Day 490: Out with the bad air, in with the good

Anybody else familiar with that phrase?

Out with the bad air, in with the good.

Let’s see what comes up, when I Google that …

(I found that YouTube video here)

Ah! It’s Inspector Clouseau, played by Peter Sellers, in “The Pink Panther” movies. I loved those movies and watched them with my son, when he was young.

Here’s what I notice/remember about that film clip, right now:

  1. Somebody uses the word “pervert” in a labeling, judgmental way.
  2. Chief Inspector Dreyfus is about to be discharged from a long stay at a mental rehabilitation facility, when he encounters his old nemesis, which seriously sets him back in his recovery.
  3. Inspector Clouseau is both helping and (mostly) hurting his boss, although his intentions are good.
  4. As usual, there are communication problems with Inspector Clouseau.  In that scene, he pronounces the word “bump” as “bimp,” which is confusing, and stops the action (momentarily).
  5. Inspector Clouseau says, “Out with the bad air, in with the good,” as (he believes) he is saving somebody’s life.

How do I relate that to my life, right now?

  1. I am doing my best to NOT label myself (or other people) in a negative, unhelpful way, as I recover from pneumonia. Unhelpful labels for myself would include “invalid.” Unhelpful labels for others would include … “unhelpful.” It helps me, especially when I am struggling, to believe that everybody is doing the best they can.  That helps me maintain life-sustaining connections. At the same time, it helps for me to ask for what I need, in an effective way.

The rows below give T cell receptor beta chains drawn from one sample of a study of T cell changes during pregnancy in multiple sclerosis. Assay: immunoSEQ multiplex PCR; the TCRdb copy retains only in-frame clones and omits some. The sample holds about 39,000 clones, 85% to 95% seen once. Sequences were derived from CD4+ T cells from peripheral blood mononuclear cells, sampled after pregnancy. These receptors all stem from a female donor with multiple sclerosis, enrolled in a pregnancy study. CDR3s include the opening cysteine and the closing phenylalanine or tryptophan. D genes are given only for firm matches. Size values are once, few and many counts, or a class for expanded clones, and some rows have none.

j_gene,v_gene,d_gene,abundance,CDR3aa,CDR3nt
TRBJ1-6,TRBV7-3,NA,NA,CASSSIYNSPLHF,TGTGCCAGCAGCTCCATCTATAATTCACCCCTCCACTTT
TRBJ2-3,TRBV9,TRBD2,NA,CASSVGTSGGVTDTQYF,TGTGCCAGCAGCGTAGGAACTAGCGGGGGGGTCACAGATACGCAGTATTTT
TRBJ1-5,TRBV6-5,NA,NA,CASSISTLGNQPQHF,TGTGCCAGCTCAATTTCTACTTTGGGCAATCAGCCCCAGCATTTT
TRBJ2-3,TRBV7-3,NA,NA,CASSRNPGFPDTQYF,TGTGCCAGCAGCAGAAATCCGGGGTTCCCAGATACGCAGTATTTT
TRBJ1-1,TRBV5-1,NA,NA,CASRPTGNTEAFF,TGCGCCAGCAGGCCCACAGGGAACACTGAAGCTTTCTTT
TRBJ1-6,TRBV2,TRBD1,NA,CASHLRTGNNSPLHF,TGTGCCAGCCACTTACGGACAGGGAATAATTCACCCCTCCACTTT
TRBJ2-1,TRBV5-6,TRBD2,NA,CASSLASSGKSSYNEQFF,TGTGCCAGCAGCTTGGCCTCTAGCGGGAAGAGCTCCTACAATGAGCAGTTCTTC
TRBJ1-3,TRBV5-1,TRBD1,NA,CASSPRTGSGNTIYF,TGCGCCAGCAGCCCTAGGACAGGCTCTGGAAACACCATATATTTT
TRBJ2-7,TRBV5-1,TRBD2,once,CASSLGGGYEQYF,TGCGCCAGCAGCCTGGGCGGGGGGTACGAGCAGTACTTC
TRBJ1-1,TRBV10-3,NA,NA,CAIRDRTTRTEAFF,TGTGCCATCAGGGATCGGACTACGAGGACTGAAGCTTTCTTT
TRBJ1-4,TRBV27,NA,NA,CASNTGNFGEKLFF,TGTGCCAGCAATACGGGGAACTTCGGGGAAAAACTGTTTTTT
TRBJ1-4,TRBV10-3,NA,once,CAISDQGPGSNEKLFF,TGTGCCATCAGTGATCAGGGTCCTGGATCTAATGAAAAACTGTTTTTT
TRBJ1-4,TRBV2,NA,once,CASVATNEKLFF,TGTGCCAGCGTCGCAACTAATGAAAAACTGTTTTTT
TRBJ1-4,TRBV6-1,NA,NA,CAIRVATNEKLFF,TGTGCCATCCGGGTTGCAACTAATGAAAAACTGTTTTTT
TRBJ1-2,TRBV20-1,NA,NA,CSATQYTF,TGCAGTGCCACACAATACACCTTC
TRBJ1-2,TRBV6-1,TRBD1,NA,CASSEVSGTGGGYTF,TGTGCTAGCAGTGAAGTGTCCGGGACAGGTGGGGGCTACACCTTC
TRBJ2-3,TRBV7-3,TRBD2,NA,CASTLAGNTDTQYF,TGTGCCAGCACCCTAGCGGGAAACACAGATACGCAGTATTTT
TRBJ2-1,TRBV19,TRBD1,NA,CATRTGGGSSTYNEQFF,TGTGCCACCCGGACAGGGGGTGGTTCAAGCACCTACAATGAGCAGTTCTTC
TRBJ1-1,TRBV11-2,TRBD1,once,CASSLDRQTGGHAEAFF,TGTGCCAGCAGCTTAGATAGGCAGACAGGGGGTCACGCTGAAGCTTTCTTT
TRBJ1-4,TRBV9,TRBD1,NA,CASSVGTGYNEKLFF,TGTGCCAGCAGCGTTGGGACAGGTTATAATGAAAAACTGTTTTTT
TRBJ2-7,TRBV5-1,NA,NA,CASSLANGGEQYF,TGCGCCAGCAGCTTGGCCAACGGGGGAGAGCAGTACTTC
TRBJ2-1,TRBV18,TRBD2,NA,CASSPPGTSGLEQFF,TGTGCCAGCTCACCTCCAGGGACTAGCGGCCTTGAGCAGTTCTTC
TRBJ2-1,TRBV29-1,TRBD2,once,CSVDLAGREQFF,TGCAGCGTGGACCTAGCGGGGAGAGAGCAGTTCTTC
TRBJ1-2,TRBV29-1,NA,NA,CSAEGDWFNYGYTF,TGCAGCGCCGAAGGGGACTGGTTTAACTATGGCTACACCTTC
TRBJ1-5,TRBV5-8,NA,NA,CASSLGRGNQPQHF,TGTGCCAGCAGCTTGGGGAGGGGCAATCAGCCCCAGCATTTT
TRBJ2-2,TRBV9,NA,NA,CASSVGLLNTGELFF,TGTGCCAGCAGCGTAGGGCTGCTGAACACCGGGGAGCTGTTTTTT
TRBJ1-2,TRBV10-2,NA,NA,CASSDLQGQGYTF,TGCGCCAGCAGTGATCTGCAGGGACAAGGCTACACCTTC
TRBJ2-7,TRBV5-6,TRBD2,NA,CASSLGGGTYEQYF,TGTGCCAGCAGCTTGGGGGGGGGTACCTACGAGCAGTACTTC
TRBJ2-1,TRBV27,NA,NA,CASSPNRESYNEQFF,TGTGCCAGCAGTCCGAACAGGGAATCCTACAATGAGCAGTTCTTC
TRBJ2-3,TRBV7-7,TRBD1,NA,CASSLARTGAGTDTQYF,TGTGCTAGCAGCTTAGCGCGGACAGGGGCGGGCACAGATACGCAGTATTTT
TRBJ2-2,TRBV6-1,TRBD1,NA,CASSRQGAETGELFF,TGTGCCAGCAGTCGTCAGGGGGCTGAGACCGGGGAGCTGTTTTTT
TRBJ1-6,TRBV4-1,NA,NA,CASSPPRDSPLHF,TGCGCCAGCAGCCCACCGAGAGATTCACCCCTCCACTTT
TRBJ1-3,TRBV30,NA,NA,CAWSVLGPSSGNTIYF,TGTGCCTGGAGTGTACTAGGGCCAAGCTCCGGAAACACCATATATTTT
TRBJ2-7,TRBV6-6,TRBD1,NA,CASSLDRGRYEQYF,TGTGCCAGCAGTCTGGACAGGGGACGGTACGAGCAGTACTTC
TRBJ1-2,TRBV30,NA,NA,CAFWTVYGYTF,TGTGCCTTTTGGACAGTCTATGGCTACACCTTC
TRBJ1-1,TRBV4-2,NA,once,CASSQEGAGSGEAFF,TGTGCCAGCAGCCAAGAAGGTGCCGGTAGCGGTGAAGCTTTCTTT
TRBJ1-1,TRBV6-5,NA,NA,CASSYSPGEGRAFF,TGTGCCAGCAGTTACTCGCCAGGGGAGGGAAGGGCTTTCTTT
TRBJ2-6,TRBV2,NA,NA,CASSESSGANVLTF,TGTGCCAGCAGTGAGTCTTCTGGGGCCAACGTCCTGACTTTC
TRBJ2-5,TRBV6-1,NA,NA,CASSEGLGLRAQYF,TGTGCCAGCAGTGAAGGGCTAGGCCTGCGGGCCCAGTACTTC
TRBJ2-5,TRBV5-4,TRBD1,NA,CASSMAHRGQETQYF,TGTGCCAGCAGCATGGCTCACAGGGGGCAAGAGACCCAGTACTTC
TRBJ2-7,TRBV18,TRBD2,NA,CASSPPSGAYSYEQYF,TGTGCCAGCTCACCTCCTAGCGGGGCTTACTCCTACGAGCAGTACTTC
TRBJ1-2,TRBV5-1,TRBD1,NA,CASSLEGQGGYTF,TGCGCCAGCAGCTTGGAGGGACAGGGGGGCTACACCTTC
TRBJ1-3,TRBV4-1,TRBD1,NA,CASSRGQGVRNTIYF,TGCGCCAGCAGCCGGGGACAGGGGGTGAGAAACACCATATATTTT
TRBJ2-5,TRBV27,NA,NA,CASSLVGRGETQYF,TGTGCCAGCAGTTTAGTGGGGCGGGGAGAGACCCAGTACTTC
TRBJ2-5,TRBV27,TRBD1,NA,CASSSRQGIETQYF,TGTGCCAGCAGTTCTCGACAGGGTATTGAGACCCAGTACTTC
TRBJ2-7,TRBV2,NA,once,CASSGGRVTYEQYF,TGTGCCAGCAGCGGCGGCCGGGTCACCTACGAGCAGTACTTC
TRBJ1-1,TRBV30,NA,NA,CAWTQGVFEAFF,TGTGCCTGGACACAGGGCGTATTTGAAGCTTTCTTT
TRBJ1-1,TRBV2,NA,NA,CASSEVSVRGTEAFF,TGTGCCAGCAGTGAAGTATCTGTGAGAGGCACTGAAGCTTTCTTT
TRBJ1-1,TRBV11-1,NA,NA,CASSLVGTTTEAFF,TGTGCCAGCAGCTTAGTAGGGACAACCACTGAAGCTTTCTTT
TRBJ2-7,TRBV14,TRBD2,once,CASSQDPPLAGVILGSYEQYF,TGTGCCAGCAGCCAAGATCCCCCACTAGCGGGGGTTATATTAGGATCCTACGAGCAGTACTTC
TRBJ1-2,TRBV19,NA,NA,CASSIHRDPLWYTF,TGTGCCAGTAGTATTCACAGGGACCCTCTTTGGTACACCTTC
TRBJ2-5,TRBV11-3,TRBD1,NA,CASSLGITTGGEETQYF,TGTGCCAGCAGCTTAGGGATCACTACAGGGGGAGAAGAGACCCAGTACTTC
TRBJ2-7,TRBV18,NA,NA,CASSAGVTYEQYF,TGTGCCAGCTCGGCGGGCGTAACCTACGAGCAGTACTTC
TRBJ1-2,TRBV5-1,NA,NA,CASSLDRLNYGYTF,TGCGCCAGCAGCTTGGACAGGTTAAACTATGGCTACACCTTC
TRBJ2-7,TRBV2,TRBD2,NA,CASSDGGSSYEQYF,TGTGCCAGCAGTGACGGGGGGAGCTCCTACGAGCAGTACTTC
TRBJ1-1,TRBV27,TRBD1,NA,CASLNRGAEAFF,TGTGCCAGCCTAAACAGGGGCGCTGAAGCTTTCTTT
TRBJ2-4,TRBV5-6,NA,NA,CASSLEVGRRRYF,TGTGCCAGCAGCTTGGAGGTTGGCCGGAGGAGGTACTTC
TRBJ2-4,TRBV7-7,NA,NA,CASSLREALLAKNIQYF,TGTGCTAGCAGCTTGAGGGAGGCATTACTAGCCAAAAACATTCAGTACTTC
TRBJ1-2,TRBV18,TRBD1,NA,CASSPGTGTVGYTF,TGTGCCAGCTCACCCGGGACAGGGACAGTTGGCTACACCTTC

2. I am dealing with old nemeses right now, specifically (a) illness and (b) the way illness can negatively affect my self-esteem.
  3. Sometimes, it’s difficult for me to know what is helpful and what is hurtful, especially when I am dealing with unfamiliar situations, specifically pneumonia.
  4. When I am not feeling well and when I am feeling “needier,” I seem to struggle, even more, with communicating clearly with others.
  5. As a person recovering from pneumonia, I have some confusion about “bad air” and “good air,” including my ongoing choices of indoor, outdoor, and fresh air. Also, I know that “good” (mindful and deep) breathing helps with physical, mental, and emotional health, but when I am dealing with new, confusing, or concerning situations, it can be more difficult to breathe “good.”  When I am anxious, ailing, or emotional, I tend to breathe “badly” — that is, less deeply and more shallowly.  And I know I am not alone in that.